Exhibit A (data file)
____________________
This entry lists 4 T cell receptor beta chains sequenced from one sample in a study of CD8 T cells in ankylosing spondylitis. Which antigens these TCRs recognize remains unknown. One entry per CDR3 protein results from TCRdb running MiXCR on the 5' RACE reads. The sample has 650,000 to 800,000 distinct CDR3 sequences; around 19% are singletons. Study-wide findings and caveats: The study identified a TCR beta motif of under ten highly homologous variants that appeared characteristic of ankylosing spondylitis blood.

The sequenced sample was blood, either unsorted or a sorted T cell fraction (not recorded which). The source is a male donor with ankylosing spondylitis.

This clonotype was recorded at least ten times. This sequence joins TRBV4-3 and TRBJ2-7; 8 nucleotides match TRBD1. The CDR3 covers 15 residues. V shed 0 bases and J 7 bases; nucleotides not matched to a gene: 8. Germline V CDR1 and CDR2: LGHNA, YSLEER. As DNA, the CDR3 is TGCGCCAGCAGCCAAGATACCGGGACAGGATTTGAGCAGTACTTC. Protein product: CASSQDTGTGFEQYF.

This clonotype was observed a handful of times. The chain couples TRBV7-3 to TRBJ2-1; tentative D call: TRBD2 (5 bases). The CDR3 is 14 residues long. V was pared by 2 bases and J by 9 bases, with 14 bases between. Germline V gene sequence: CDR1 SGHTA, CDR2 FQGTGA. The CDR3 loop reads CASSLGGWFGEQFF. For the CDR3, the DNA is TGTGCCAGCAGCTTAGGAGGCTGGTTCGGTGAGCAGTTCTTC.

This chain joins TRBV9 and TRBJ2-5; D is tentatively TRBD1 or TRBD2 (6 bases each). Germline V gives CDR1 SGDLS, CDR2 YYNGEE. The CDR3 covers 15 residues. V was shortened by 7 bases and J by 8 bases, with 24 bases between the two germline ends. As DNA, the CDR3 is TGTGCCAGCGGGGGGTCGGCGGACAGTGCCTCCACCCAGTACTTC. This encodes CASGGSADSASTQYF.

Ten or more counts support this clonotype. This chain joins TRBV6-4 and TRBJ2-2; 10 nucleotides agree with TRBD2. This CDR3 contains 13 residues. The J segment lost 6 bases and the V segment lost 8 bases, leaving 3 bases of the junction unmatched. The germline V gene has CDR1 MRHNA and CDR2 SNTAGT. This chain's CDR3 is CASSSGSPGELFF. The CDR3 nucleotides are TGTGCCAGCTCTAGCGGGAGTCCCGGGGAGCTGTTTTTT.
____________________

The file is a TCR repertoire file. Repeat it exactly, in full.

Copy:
This entry lists 4 T cell receptor beta chains sequenced from one sample in a study of CD8 T cells in ankylosing spondylitis. Which antigens these TCRs recognize remains unknown. One entry per CDR3 protein results from TCRdb running MiXCR on the 5' RACE reads. The sample has 650,000 to 800,000 distinct CDR3 sequences; around 19% are singletons. Study-wide findings and caveats: The study identified a TCR beta motif of under ten highly homologous variants that appeared characteristic of ankylosing spondylitis blood.

The sequenced sample was blood, either unsorted or a sorted T cell fraction (not recorded which). The source is a male donor with ankylosing spondylitis.

This clonotype was recorded at least ten times. This sequence joins TRBV4-3 and TRBJ2-7; 8 nucleotides match TRBD1. The CDR3 covers 15 residues. V shed 0 bases and J 7 bases; nucleotides not matched to a gene: 8. Germline V CDR1 and CDR2: LGHNA, YSLEER. As DNA, the CDR3 is TGCGCCAGCAGCCAAGATACCGGGACAGGATTTGAGCAGTACTTC. Protein product: CASSQDTGTGFEQYF.

This clonotype was observed a handful of times. The chain couples TRBV7-3 to TRBJ2-1; tentative D call: TRBD2 (5 bases). The CDR3 is 14 residues long. V was pared by 2 bases and J by 9 bases, with 14 bases between. Germline V gene sequence: CDR1 SGHTA, CDR2 FQGTGA. The CDR3 loop reads CASSLGGWFGEQFF. For the CDR3, the DNA is TGTGCCAGCAGCTTAGGAGGCTGGTTCGGTGAGCAGTTCTTC.

This chain joins TRBV9 and TRBJ2-5; D is tentatively TRBD1 or TRBD2 (6 bases each). Germline V gives CDR1 SGDLS, CDR2 YYNGEE. The CDR3 covers 15 residues. V was shortened by 7 bases and J by 8 bases, with 24 bases between the two germline ends. As DNA, the CDR3 is TGTGCCAGCGGGGGGTCGGCGGACAGTGCCTCCACCCAGTACTTC. This encodes CASGGSADSASTQYF.

Ten or more counts support this clonotype. This chain joins TRBV6-4 and TRBJ2-2; 10 nucleotides agree with TRBD2. This CDR3 contains 13 residues. The J segment lost 6 bases and the V segment lost 8 bases, leaving 3 bases of the junction unmatched. The germline V gene has CDR1 MRHNA and CDR2 SNTAGT. This chain's CDR3 is CASSSGSPGELFF. The CDR3 nucleotides are TGTGCCAGCTCTAGCGGGAGTCCCGGGGAGCTGTTTTTT.